Showdown at the Po-Ké Corral
To Master the Onix-pected
For Ho-Oh The Bells Toll!
Xatu the Future
Talkin’ ‘Bout an Evolution
Here’s Lookin’ At You Elekid!
Stairway to Devon
Let Bagons Be Bagons
Take This House and Shuppet
When @moxielox told me she was stopping by the Pokémon Center in NYC today, I thought it would be a good day to dig up some interesting details about the series’ early days.
In Japan, where the Pokemon were born, Ash is called Satoshi; and Satoshi was made in the image of his creator, Satoshi Tajiri, a young outcast who, as a boy living just outside Tokyo, collected insects and other tiny creatures of field, pond and forest.
Every time I found a new insect, it was mysterious to me. And the more I searched for insects, the more I found. If I put my hand in the river, I would get a crayfish. If there was a stick over a hole, it would create an air bubble and I’d find insects there. […] In Japan, a lot of kids like to go out and catch beetles by putting honey on a piece of tree bark. My idea was to put a stone under a tree, because they slept during the day and like sleeping under stones. So in the morning I’d go pick up the stone and find them. Tiny discoveries like that made me excited.
Then, in 1991, he discovered Nintendo’s Game Boy and its prize feature: a cable that could link any two Game Boys together. “I imagined an insect moving back and forth across the cable. That’s what inspired me.” Tajiri had hit upon the basic idea that would make the Pokemon a marketing wonder.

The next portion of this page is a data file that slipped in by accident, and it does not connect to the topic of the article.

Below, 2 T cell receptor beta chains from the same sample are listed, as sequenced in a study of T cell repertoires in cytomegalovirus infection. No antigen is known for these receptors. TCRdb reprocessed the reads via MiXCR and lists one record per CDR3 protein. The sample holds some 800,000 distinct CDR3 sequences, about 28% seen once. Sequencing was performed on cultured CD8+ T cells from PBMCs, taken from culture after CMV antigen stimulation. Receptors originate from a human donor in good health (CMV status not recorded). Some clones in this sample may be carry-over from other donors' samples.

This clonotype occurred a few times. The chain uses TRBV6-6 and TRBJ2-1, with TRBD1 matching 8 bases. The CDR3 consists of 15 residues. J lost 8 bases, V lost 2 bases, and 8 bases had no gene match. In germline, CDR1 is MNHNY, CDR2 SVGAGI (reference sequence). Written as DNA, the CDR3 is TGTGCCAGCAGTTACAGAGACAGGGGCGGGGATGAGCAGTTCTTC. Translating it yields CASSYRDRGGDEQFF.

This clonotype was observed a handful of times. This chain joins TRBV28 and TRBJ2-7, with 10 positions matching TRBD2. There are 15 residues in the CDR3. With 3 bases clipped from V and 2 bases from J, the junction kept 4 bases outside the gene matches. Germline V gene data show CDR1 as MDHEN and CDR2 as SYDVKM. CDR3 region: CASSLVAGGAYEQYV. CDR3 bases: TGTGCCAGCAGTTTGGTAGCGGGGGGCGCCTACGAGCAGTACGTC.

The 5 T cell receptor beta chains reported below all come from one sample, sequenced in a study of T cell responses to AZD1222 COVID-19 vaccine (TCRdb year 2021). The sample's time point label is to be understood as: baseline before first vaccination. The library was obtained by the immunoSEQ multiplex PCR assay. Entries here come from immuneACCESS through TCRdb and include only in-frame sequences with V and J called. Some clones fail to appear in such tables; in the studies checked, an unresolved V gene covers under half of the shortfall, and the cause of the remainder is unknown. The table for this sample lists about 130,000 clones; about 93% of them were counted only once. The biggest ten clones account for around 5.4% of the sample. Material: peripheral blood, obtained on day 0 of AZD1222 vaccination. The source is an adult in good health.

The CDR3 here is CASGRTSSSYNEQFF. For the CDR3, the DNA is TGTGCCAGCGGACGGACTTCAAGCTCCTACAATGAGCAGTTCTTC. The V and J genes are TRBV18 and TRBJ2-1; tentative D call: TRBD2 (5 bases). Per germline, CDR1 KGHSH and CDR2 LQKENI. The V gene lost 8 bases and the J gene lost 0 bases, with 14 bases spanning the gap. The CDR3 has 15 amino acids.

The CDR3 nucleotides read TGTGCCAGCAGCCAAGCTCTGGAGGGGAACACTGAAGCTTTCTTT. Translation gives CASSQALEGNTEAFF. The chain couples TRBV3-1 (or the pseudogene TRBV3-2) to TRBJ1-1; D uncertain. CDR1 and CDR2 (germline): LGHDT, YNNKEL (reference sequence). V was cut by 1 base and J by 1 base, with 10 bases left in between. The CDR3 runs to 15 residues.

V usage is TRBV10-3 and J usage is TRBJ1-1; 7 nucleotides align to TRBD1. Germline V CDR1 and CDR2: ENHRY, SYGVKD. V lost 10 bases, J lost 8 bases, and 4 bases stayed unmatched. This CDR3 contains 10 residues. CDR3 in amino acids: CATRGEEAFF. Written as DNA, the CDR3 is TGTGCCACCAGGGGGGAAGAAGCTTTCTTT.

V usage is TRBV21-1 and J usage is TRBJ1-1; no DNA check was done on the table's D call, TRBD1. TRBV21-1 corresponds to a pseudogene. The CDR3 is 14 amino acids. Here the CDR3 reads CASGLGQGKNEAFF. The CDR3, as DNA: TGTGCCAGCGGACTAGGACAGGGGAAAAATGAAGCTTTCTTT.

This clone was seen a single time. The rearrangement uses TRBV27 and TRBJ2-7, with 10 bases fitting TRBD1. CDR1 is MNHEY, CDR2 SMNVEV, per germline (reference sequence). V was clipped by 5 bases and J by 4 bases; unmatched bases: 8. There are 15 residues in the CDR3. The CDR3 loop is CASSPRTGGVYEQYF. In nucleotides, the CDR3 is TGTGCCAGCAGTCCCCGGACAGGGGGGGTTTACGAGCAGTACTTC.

During the six years it took Tajiri to finish Pokemon, GameFreak nearly went broke. For several months, he barely had enough money to pay his employees. Five people quit when he told them how dire the financial conditions were. Tajiri didn’t pay himself, but lived off his father.
Nintendo spent over fifty million dollars to promote the games, fearing the series would not be appealing to American children. The western localization team warned that the “cute monsters” may not be accepted by American audiences, and instead recommended they be redesigned and “beefed-up”. Then-president of Nintendo Hiroshi Yamauchi refused and instead viewed the games’ possible reception in America as a challenge to face.
Once the games were finished, very few media outlets gave it attention, believing the Game Boy was a dead console; a general lack of interest of merchandising convinced Tajiri that Nintendo would reject the games. The Pokémon games were not expected to do well, but sales steadily increased until the series found itself among Nintendo’s top franchises. […] The franchise helped revive Nintendo, whose sales had been waning.
Bet they’re happy to have been wrong about that. Pokémon alone was probably enough to keep the lights on at Nintendo during some of their most difficult years.
Addendum: Tajiri explains to TIME why Pokémon “faint” instead of passing out.
TIME: Still, American kids like Pokémon, even without the blood.
Tajiri: I was really careful in making monsters faint rather than die. I think that young people playing games have an abnormal concept about dying. They start to lose and say, “I’m dying.” It’s not right for kids to think about a concept of death that way. They need to treat death with more respect.